In 1874, Senate Square became part of the Alexander Garden arranged by the Admiralty. Flowerbeds and lawns were laid out and scrubby trees were planted near the monument to Peter I. Oaks were planted from the side of St. Isaac's Cathedral. The rockwork was arranged between the monument and the Admiralty. In 1890, the part of the garden near the Bronze Horseman was transformed into a square and cobbled again.

On the occasion of the 100th anniversary of the Decembrist uprising in 1925, the square received a new name - Decembrists Square. On July 31, 2008 its former name – Senate Square – was restored.

114 m
St.Isaac's Square

St.Isaac's Square

St. Petersburg, Isaakiyevskaya Square

St.Isaac's Square is a classic example of landscape ensemble second half of XIX century

The square which is situated in the historic center of the city between St.Isaac's Cathedral and the statue to Nicolas I. This statue was the first equestrian statue with two support points erected in Europe – the technical wonder that saved it from being demolished in the Soviet times. The “Angleterre” hotel, notorious for the tragic death of S.Yesenin, turn its facade to the square. The composition of the square includes the Blue bridge connecting the two banks of the Moika river famous for its series of “bridges of color”. The Blue bridge is the widest in St.Petersburg. 

In the days of the Siege of Leningrad the garden-beds were used for raising vegetables.

Seek for the water measuring column at the corner of the house N 44, Bolshaya Morskaya st, at the Blue bridge. The column shows the levels of most important floods of the city. The greatest took place in 1824 when the flood lifted up to 421 cm. Note the sun-clock.

527 m
Aleksandrovsky Sad (Alexander Garden)

Aleksandrovsky Sad (Alexander Garden)

Saint Petersburg, Aleksandrovsky Sad

The garden was opened in 1874. It is called in honor of the emperor Alexander II

The garden is situated in the very center of St.Petersburg nearby its landmarks: the Winter palace, the Admiralty, St.Isaac's Cathedral and the Bronze Horseman monument. It is named after the emperor Alexander II famous for the abolition of serfdom in Russia, who ruled the country in the days when the garden was opened to public. The territory would once be occupied by fortifications defending the Admiralty, years after that the Admiralty meadow was set up to be later on divided into three squares: Admiralteyskaya, Isaakiyevskaya and Senatskaya. In 1874 the Alexander garden was opened with more than 5 thousand trees, more than 12,5 thousand bushes of 52 kinds having been planted. The landmarks that call the public attention are, firstly, the Bronze Horseman – the monument to Peter the Great, secondly, a part of the rail tracks of the first line of the tramway launched in St.Petersburg, marked by a memorial stone, and thirdly, by a great fountain surrounded by the statues of Russian poets and composers.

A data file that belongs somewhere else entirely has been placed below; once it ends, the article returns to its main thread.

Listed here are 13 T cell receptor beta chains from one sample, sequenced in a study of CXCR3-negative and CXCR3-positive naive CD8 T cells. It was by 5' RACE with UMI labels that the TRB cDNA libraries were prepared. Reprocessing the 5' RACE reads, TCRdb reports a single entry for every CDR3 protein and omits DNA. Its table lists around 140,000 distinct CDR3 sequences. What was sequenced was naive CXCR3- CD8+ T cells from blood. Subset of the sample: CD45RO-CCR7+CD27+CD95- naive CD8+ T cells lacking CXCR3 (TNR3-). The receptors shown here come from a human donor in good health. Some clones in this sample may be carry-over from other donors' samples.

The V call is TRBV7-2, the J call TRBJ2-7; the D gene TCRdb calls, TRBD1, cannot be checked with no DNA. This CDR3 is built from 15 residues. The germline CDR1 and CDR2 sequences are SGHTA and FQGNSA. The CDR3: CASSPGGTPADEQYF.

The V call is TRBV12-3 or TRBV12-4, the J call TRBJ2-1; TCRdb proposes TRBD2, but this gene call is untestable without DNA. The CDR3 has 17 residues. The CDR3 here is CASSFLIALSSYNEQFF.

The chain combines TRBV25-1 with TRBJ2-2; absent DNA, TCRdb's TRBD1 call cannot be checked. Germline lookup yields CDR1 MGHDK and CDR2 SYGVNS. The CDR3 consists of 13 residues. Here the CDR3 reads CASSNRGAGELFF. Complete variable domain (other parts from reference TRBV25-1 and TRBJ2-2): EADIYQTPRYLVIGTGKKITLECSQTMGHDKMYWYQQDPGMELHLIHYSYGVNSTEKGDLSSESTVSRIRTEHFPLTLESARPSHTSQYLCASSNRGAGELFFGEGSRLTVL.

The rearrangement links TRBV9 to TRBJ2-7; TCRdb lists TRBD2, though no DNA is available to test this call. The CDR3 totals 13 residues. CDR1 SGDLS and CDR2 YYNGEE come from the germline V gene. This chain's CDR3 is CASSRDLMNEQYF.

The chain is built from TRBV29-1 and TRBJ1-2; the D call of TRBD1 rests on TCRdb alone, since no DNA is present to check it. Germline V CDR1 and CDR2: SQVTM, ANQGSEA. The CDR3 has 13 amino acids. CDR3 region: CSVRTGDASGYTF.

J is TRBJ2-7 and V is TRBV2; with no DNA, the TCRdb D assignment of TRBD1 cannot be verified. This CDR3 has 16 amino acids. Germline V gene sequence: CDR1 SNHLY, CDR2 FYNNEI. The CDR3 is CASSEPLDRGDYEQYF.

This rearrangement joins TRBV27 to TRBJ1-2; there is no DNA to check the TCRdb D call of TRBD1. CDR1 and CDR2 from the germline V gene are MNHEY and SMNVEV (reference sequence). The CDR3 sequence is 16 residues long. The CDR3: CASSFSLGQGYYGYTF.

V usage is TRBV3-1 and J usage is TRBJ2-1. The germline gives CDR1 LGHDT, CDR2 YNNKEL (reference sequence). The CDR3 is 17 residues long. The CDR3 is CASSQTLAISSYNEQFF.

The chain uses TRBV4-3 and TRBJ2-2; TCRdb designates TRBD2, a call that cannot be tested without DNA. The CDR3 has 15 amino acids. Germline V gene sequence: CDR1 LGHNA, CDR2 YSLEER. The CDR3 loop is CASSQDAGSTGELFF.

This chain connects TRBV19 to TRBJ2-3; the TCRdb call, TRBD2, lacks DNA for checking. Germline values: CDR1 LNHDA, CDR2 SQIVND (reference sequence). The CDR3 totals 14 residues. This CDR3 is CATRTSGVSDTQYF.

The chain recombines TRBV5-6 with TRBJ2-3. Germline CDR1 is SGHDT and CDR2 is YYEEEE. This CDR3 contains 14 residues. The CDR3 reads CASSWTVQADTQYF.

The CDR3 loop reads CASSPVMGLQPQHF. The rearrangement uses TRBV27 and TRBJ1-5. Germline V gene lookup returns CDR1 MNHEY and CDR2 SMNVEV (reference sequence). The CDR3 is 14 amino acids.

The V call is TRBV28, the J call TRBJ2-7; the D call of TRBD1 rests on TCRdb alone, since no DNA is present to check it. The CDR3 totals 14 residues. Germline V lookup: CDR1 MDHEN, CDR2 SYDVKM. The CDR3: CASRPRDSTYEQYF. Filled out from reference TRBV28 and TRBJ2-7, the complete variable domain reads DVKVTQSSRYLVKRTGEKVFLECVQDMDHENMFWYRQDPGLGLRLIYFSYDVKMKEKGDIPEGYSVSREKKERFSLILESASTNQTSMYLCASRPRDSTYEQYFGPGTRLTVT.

During the Siege of Leningrad none of the trees were felled to make logs for the fire.

During the rule of the empress Anna Ioannovna in the 18th century the Admiralty meadow was the place to host public feasts accompanied with bonfires, fountains of wine and «amusement palaces» made of ice being constructed.

There is a camel somewhere in the park.

358 m
Building of the Main Admiralty

Building of the Main Admiralty

Saint Petersburg, Admiralteysky proezd, 1

The first building on the left bank of the Neva River and it's one of the most important sight of St. Petersurg

Originally the Admiralty reflected Peter I only as shipyard, according to his project it was put on November 5, 1704. The modern building of the Admiralty consists of two P-shaped cases – internal and external. Length of the main facade of the Admiralty – 406 meters, lateral – 163 meters. Six multicolumn porticoes decorated the central facade of the building. In the center of a facade the many-tier tower with an entrance arch is located. The spike making 72 meters in height, is topped with a weather vane ship which became one of symbols of Leningrad. The building of the Admiralty is decorated by bas-reliefs, statues and stucco mouldings. It is constructed in 1727-1737, it is reconstructed in 1806-1823. Architects: I.K. Korobov, A.D. Zakharov

Firstly having been constructed as a shipyard, at present the Admiralty building is the Headquarters of the Russian Navy.Three central streets of St. Petersburg split off from the Admiralty Spire as three rays.: Nevsky prospekt, Gorokhovaya ulitsa and Voznesensky prospekt. On the top of the 72,5 meter spire one can see the symbol of St. Petersburg - a gilded weather vane in the form of a ship.

According to the legend, the silhouette of the weather vane repeats a contour of the first ship which came into the port of St. Petersburg soon after the foundation of the city.

Find the Admiralty spire from Gorokhovaya ulitsa, Voznesensky and Nesky prospekts. Just because of this interesting possibility - one can see the spire from these 3 streets -  in the 19th century the Admiralty was jestingly called  a "Pole Star" or "Nevsky trident".

510 m